North Korea bars Malaysians from leaving the country, and Malaysia strikes back

North Korea barred all Malaysian citizens in the country from leaving on Tuesday, and Malaysia responded in kind, deepening a diplomatic crisis that began when North Korean leader Kim Jong Un’s half brother, Kim Jong Nam, was killed in a Malaysian airport last month.

North Korea, angered by Malaysia’s investigation into the killing, announced that the exit ban would continue until the safety of North Korean diplomats and citizens in Malaysia is “fully guaranteed.” The two countries expelled each other’s ambassadors on Monday.

Malaysian Prime Minister Najib Razak called the ban an “abhorrent act,” adding that North Korea was “effectively holding our citizens hostage.” He responded by temporarily barring all North Koreans from leaving Malaysia.

Malaysian officials said 11 Malaysians are in North Korea — mostly diplomats and their family members — and 14 North Korean officials remain at the embassy in Kuala Lumpur. However, hundreds of North Koreans are believed to live and work in the country.

The tit-for-tat escalation is only part of a diplomatic nightmare engulfing Asia, with North Korea at its core. On Monday, Pyongyang test-launched four missiles — three of which landed within 200 miles of Japan's coastline — and on Tuesday, North Korean state media reported that it hoped to eventually reach U.S. military bases in Japan.

On Tuesday morning, the U.S. announced that it had deployed an advanced missile defense system — a bulwark against Pyongyang’s missile threat — to South Korea months sooner than expected.

The deployment infuriated Beijing, which sees the system — Terminal High Altitude Area Defense, or THAAD — as part of a U.S. strategy to contain China, and has threatened to essentially sever diplomatic ties between Beijing and Seoul. China, North Korea’s only major ally and trading partner, has also been angered by its neighbor’s military ambitions, and relations between the two countries are at their worst in recent memory.

China will “take the necessary steps to safeguard our own security interests,” Foreign Ministry spokesman Geng Shuang said Tuesday. “The consequences will be shouldered by the United States and South Korea,” he added.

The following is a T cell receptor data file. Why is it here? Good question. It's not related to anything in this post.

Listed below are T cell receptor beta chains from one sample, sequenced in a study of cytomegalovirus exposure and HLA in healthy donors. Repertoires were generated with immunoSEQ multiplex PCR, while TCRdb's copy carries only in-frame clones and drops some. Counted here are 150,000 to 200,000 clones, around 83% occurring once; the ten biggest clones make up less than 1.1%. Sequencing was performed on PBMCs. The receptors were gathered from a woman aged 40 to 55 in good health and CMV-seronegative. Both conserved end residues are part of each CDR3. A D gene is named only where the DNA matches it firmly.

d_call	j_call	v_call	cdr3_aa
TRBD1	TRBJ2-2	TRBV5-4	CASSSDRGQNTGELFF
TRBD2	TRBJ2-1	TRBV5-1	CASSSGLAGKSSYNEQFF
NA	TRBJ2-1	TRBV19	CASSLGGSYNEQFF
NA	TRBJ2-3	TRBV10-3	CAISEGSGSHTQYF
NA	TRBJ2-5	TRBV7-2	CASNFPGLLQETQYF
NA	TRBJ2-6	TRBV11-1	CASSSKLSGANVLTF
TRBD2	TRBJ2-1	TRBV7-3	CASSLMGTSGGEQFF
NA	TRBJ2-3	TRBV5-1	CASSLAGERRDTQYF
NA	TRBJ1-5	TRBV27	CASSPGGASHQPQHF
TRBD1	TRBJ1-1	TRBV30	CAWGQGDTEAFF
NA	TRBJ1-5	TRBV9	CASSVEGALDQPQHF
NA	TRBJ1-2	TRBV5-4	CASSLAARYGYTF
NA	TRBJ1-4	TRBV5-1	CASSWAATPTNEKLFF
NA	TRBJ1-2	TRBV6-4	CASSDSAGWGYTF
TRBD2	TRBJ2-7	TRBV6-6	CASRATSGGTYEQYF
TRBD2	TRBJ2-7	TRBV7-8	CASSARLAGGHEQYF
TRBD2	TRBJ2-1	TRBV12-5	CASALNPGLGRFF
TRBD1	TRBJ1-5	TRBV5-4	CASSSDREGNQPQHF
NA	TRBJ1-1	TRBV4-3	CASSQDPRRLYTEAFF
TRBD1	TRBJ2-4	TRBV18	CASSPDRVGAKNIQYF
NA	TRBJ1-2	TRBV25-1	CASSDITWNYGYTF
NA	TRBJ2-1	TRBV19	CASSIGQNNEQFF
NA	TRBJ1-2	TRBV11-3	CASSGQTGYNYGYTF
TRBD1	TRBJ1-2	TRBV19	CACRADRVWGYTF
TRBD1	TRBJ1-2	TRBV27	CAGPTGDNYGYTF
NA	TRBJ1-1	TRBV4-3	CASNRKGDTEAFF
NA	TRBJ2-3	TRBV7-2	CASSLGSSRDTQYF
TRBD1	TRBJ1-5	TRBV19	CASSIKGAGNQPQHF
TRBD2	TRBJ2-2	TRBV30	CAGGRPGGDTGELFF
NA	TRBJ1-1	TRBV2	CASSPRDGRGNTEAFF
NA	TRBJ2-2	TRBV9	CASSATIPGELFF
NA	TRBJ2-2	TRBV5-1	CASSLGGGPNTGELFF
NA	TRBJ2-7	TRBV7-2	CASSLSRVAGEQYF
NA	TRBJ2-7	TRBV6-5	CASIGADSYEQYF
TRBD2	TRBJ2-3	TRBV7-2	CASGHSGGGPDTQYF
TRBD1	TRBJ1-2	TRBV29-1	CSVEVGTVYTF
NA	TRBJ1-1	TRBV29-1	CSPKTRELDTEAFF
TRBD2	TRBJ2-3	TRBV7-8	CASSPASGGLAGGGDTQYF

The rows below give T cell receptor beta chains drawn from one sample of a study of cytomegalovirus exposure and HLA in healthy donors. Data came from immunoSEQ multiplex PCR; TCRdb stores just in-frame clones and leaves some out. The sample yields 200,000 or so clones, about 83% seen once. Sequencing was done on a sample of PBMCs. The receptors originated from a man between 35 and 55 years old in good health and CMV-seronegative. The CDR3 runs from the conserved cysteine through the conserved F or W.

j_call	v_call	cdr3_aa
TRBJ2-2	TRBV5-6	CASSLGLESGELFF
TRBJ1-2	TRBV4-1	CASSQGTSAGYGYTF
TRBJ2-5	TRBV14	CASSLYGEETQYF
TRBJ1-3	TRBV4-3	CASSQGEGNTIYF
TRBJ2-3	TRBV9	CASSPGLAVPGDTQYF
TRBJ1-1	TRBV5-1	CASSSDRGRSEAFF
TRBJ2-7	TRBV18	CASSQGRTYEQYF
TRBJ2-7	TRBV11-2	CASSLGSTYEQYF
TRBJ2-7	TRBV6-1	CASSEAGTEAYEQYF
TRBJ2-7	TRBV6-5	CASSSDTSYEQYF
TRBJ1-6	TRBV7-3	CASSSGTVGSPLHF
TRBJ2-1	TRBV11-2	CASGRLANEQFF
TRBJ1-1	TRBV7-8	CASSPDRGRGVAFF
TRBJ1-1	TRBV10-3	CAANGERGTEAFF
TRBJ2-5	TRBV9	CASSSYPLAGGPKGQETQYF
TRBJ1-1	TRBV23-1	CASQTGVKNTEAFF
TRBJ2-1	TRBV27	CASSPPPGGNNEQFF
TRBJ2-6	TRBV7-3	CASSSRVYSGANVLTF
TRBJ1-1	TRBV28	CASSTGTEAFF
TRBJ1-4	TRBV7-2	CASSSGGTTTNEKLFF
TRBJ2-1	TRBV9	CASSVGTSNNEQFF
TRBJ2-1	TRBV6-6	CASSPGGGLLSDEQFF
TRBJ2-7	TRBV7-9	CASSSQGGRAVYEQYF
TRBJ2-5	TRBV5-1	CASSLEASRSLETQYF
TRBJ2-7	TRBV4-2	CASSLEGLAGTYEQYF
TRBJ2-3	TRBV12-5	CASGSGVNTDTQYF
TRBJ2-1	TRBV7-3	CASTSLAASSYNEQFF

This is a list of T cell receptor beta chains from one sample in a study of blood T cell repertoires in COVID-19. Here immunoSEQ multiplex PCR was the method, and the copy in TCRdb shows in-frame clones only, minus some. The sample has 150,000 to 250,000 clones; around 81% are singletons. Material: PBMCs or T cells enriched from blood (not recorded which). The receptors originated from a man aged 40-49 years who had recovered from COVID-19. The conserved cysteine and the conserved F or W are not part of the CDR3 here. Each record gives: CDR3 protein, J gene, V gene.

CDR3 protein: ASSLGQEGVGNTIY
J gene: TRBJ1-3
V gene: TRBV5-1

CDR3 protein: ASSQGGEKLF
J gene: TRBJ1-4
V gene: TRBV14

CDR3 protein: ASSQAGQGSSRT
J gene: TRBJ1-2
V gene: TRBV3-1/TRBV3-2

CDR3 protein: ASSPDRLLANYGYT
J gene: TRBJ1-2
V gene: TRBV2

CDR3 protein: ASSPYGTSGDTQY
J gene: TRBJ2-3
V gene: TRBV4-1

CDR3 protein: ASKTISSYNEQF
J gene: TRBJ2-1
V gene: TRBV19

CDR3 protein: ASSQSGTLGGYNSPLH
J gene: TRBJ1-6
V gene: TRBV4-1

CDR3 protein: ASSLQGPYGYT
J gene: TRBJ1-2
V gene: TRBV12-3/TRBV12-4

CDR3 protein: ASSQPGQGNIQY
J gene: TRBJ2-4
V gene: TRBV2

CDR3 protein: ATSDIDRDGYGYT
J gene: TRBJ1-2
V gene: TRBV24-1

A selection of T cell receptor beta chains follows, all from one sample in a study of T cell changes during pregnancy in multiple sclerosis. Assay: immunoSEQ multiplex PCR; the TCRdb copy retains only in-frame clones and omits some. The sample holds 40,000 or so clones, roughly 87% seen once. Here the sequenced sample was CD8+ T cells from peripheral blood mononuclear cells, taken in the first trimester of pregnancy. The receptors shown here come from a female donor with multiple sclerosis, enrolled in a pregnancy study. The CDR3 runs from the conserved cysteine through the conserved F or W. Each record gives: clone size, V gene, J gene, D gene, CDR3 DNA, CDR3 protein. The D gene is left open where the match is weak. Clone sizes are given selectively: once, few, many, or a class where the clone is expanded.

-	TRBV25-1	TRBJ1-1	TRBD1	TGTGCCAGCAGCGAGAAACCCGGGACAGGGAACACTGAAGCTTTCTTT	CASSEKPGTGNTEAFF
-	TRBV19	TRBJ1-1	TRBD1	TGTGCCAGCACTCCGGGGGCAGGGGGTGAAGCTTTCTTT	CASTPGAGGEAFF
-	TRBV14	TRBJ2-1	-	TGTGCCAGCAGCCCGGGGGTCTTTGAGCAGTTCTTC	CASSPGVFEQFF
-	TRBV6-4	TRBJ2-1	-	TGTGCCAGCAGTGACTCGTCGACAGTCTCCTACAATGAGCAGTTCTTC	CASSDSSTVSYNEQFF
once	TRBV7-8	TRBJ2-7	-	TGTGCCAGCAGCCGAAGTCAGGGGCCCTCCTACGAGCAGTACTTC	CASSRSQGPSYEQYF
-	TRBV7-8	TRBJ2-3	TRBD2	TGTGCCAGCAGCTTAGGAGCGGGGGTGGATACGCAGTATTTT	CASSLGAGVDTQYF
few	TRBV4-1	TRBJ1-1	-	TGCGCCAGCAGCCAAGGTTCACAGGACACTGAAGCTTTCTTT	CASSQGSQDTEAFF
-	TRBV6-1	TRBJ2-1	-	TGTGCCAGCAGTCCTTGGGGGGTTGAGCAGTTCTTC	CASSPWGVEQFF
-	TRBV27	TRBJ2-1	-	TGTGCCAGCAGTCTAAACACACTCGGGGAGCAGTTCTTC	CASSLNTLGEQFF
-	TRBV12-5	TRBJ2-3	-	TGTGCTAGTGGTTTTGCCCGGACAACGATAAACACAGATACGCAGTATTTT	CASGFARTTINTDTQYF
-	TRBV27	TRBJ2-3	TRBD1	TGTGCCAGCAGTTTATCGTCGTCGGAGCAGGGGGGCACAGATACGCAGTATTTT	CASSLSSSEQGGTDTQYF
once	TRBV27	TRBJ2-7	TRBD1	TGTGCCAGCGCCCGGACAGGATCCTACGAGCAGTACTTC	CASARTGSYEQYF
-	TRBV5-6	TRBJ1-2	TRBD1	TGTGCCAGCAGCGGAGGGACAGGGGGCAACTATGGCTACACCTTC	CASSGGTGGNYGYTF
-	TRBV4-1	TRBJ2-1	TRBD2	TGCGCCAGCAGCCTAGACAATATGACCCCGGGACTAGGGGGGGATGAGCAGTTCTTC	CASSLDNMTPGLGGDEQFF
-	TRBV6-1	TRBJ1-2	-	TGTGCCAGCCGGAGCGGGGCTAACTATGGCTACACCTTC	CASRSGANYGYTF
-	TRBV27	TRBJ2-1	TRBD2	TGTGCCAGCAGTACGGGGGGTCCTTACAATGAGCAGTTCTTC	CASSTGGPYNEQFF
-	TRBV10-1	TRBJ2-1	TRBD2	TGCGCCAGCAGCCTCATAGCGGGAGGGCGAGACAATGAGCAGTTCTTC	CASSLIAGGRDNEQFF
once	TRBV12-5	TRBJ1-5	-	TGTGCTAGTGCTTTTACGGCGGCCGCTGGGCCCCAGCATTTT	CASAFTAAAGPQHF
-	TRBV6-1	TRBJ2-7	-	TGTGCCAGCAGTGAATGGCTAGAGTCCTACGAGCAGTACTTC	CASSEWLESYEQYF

The U.S. and South Korea maintain THAAD — which can be operational as early as April — is a defensive system designed only to intercept and destroy short- and medium-range ballistic missiles. Therefore, they say, it poses no threat to Beijing.

"Continued provocative actions by North Korea, to include yesterday's launch of multiple missiles, only confirm the prudence of our alliance decision last year to deploy THAAD to South Korea," Adm. Harry Harris, who heads the U.S. Pacific Command, said in a statement.

The Malaysian standoff, meanwhile, began after police said two women approached Kim Jong Nam at the Kuala Lumpur airport on Feb. 13 and rubbed VX nerve agent, which is banned by the United Nations as a weapon of mass destruction, on his face. He died within 20 minutes. The two women — one from Indonesia and one from Vietnam — have been charged with murder, and told Malaysian investigators they thought they were participating in a prank.

Before the incident, Malaysia and North Korea had enjoyed relatively warm ties. Since 2009, Malaysia had been one of the only countries that allow entry to North Koreans visa-free, but Malaysian officials revoked the privilege soon after Kim’s death.

Malaysian police have implicated seven North Koreans in the case, including four who left the country on the day of Kim’s death.

Malaysia's police chief, Khalid Abu Bakar, said Tuesday that he believed two of those suspects were hiding inside the North Korean Embassy in Kuala Lumpur. “We will wait and if it takes five years we will wait outside, definitely somebody will come out,” he told reporters, according to the BBC. The location of one remains unknown.

Malaysian authorities detained one North Korean man in connection with the case but released and deported him last week, citing “insufficient evidence to charge him.”

North Korea has repeatedly denied any responsibility for Kim’s death. A senior North Korean diplomat said last week that he probably died of a heart attack because he had a history of heart disease, diabetes and high blood pressure.

North Korea has rebuked Malaysia for performing an autopsy on Kim, and demanded that it return the body to Pyongyang.

Times staff writer W.J. Hennigan in Tokyo contributed to this report.

jonathan.kaiman@latimes.com

For more news from Asia, follow @JRKaiman on Twitter

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